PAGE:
How Sustainable is the ESport Ecosystem in the Long Run? Challenges and Obstacles

Five years ago if I told a stranger on the street that I am a professional competitor in eSport he or she would laugh and think I was joking, except I wasn’t. Fast forward to the present day, ESport is predicted to be a 700 million dollar industry and soon to be 1.1 billion by 2019. In this article we will examine the rapid growth and sustainability of eSport, and the cash flow within the industry.

The Beginning

To better understand the way eSport operates, we first need to take a look at how eSport came to be and its evolution in the past 10 years. The highlight of the beginning of eSport was noticed world-wide in South Korea around 2008. Under the title of Starcraft: Brood War, the world had its first taste in the grand scale of what is already an established eSport scene in South Korea. The majority of the teams around this time were directly sponsored by local companies notably Samsung, SK Telecom, CJ Entus, and KT Rolster.

In the early days of the eSport ecosystem, corporations, private investments, and televised advertisement dominated the eSport scene in South Korea. The array of advertisements used then (ranging from hair products to branded drinks to car sales) were quite different from the modern eSport ads we see today; these advertisements were broadcast on national television. The audience in South Korea perceived eSport more as a mainstream entertainment compared to what is now, a heavily niche market for young male audiences.

Growth

For eSport, the explosive world-wide start began in 2011 with three titles — DOTA2, League of Legends, and Starcraft II: Wings of Liberty. It was around this time that the eSport ecosystem began to diversify. Non-corporation teams and competitive leagues started to adopt a different form of brand affiliation, sponsorship. Exactly like it sounds, companies are now paying players and event organizers alike to represent the company product. Instead of owning the logistics of both teams and competitive leagues, companies can now slap the company logo and names onto both team jerseys and eSport television — Twitch streams. (example below)

The idea behind sponsoring players and teams is that companies are gambling on players to perform well in competitive leagues. In return, these companies will gain a tremendous amount of exposure to their products and typically the more views, the more product is sold. It is also around this time where we began to see more and more gaming-related sponsorship in the industry. Competitor companies such as Razer, Steelseries, Redbull, Monster Energy, AMD, and Intel began to monopolize teams and competitive events.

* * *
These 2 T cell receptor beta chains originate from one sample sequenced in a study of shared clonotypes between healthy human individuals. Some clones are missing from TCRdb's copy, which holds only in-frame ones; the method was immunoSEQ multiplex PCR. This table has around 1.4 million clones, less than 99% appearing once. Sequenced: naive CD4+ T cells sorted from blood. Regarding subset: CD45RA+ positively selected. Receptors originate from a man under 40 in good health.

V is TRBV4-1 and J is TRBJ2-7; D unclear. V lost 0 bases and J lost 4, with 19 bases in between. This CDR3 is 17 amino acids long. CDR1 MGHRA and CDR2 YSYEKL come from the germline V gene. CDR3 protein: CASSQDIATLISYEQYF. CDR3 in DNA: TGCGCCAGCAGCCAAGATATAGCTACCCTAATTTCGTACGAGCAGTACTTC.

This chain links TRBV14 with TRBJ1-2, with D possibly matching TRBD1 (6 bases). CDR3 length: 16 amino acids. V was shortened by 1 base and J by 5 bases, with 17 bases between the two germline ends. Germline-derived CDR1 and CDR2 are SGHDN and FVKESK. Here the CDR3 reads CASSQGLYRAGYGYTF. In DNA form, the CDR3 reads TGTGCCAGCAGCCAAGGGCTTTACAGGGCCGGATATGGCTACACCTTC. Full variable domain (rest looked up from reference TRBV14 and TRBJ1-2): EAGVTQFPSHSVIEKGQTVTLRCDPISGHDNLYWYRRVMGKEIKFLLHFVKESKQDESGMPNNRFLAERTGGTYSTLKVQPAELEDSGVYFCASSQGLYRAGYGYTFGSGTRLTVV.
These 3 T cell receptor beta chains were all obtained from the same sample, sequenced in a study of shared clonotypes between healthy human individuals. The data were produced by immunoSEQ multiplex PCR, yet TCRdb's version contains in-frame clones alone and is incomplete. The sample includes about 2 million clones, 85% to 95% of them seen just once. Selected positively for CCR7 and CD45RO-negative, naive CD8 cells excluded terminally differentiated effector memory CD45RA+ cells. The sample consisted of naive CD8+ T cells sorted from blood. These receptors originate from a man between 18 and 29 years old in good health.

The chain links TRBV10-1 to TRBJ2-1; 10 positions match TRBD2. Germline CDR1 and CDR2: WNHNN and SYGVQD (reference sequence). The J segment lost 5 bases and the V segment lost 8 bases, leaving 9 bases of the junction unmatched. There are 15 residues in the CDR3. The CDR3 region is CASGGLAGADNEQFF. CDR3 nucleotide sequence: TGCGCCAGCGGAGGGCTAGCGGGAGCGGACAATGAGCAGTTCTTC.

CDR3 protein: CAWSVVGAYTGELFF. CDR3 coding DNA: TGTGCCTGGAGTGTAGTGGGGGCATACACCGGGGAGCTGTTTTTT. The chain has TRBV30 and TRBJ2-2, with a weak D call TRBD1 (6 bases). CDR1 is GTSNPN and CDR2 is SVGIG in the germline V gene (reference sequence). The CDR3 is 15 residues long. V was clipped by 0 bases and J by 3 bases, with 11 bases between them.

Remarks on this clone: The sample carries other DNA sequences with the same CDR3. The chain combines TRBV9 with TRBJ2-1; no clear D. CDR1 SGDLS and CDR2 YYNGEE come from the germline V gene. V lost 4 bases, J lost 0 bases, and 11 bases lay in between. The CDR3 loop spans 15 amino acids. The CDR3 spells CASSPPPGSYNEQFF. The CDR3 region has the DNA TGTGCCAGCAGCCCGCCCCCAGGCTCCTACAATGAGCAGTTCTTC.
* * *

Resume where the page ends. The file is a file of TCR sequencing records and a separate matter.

Current

ESport is an expensive business nowadays. Publishers such as Riot has been losing money since the beginning their eSport scene due to the nature of production cost, prize pool, and talent-pool salary. To combat this problem, Riot mimicked a compendium model employed by Valve, known for DOTA2 and Counter-Strike. Under this model, gamers could purchase in-game items with the funds being donated towards a specific competitions prize pool. In 2016, The International had a whopping prize pool of $20 million. This model is the closest form of online “pay-to-view” in comparison to the pay-per-view events.

So where does all of this money go?

To put it simply, eSport competitions and competitors are paid by sponsors and viewers. These viewers will then directly and indirectly purchase additional products from the sponsors. In return, the competitions will be filled with more epic-ness, more prizepool, and fiercer competitors. Let’s examine the current norms of eSport by the numbers.

  • Major eSport competitions sponsorship cost on average of $200,000 per sponsor
  • Major teams sponsorship are at least $50,000 per month, not including revenue sharing
  • Average salary paid to League of Legends players is currently at $100,000 per year
  • Peak Concurrent viewership of 14.7 Million during League of Legends Finals
  • A major tournament prize pool needs at least $1 million to be considered a Major for all Counter-Strike competitions

So what?

The current eSport ecosystem can only sustain itself for so long before the viewers stop caring about the size of the prizepool or the amount of people watching. As eSport gets closer to officially being categorized as a sport, people are starting care more about good competition, rather than knowing about trivial things such as how much a team has won in the NFL Super Bowl. It is imperative to note that there is growth in eSport. However, keep in mind that the cost of eSport is quickly outpacing the investment and the growth of the community. I believe that unless there is a drastic structural change such as the invention of ELEAGUE, shifting away from prize money, eSport will likely implode from within and remain as a “joke” sport.

This article is brought to you by Stephen Wang from StreamPlay.io. If you enjoyed this read please remember to follow us on Medium, Facebook, Twitter, and YouTube!